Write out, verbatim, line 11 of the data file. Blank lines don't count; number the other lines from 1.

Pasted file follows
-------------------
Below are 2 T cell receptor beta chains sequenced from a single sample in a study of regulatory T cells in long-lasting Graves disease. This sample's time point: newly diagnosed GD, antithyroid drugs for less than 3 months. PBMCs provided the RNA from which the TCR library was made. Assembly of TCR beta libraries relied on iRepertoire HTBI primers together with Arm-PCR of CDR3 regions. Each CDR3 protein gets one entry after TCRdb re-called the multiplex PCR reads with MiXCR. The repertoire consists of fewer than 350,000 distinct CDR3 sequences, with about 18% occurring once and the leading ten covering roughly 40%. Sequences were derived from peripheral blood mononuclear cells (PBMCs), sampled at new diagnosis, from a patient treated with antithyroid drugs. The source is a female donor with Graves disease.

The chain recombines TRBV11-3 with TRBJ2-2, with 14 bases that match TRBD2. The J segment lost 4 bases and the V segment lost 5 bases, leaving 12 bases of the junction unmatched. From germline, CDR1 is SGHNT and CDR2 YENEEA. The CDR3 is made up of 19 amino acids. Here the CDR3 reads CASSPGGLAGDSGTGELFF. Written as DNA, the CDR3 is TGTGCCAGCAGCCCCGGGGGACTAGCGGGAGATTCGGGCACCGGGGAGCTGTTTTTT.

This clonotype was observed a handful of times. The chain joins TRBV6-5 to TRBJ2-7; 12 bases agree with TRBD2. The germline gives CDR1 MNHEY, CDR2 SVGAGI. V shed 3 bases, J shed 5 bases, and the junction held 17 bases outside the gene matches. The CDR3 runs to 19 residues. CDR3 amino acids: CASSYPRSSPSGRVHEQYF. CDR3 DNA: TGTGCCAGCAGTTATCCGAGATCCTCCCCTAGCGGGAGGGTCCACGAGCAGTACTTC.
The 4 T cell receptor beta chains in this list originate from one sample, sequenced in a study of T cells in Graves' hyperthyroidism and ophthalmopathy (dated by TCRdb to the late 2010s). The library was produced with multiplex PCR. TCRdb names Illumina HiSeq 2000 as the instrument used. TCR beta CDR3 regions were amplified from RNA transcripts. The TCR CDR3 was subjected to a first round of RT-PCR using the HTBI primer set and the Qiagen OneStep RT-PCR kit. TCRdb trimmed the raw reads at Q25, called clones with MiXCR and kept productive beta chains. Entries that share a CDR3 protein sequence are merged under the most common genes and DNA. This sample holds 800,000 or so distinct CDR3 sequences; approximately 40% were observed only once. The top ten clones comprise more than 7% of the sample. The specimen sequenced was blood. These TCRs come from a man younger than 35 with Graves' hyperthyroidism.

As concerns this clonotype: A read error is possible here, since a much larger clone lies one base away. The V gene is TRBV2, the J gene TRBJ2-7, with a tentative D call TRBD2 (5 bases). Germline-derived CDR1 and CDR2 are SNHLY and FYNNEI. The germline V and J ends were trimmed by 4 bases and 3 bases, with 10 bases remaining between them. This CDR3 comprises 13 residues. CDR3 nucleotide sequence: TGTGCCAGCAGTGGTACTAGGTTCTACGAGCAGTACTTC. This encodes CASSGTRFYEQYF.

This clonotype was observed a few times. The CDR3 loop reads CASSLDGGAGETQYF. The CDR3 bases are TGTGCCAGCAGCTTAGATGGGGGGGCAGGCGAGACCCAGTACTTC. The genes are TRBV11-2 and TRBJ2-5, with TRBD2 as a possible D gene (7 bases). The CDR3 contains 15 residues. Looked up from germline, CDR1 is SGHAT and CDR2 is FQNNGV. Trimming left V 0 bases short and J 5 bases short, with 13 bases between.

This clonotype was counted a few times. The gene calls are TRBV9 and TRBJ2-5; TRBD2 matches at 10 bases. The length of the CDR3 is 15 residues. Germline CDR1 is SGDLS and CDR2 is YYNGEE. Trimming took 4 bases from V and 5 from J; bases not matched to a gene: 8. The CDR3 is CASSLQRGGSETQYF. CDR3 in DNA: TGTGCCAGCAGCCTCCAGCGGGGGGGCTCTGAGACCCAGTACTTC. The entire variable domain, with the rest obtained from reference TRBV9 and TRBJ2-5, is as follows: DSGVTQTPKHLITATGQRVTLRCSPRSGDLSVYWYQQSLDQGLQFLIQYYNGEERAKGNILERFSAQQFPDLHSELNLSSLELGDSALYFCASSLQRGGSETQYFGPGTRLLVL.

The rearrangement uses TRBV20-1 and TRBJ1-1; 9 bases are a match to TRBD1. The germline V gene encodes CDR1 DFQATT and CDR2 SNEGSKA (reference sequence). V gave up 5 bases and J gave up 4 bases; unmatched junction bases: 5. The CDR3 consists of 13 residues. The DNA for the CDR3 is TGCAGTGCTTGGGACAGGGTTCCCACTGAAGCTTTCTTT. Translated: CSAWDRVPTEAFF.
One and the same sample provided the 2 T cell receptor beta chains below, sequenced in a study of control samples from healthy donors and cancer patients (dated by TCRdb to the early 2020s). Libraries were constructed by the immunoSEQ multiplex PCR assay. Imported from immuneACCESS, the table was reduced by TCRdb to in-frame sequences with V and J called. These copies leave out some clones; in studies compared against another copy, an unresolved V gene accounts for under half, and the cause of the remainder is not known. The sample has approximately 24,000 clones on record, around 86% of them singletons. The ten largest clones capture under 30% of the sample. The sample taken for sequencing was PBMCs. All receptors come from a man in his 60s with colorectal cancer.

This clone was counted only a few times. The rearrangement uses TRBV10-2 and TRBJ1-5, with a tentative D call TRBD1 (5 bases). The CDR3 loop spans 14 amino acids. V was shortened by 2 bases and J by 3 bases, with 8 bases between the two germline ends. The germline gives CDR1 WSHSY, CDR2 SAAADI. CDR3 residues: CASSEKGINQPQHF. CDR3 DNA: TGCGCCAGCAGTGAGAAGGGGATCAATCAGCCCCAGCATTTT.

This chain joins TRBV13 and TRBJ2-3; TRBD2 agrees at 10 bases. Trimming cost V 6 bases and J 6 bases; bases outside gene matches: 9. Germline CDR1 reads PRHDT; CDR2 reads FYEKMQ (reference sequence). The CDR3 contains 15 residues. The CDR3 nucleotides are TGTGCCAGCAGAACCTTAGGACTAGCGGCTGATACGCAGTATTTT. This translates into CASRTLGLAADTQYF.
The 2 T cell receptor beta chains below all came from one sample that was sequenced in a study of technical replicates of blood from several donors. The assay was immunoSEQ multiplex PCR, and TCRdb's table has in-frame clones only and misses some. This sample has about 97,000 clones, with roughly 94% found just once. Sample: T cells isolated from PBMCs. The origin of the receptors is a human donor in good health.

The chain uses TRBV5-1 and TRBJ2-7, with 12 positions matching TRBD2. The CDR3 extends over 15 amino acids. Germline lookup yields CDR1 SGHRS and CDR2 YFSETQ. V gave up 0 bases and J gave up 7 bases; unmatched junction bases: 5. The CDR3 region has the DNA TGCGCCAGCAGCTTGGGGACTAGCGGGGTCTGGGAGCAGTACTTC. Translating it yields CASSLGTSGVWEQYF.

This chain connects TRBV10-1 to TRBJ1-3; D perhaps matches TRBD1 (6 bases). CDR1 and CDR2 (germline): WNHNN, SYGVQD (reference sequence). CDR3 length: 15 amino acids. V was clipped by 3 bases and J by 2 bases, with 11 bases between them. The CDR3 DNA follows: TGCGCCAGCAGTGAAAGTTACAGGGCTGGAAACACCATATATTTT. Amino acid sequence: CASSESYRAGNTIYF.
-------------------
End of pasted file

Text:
This chain joins TRBV13 and TRBJ2-3; TRBD2 agrees at 10 bases. Trimming cost V 6 bases and J 6 bases; bases outside gene matches: 9. Germline CDR1 reads PRHDT; CDR2 reads FYEKMQ (reference sequence). The CDR3 contains 15 residues. The CDR3 nucleotides are TGTGCCAGCAGAACCTTAGGACTAGCGGCTGATACGCAGTATTTT. This translates into CASRTLGLAADTQYF.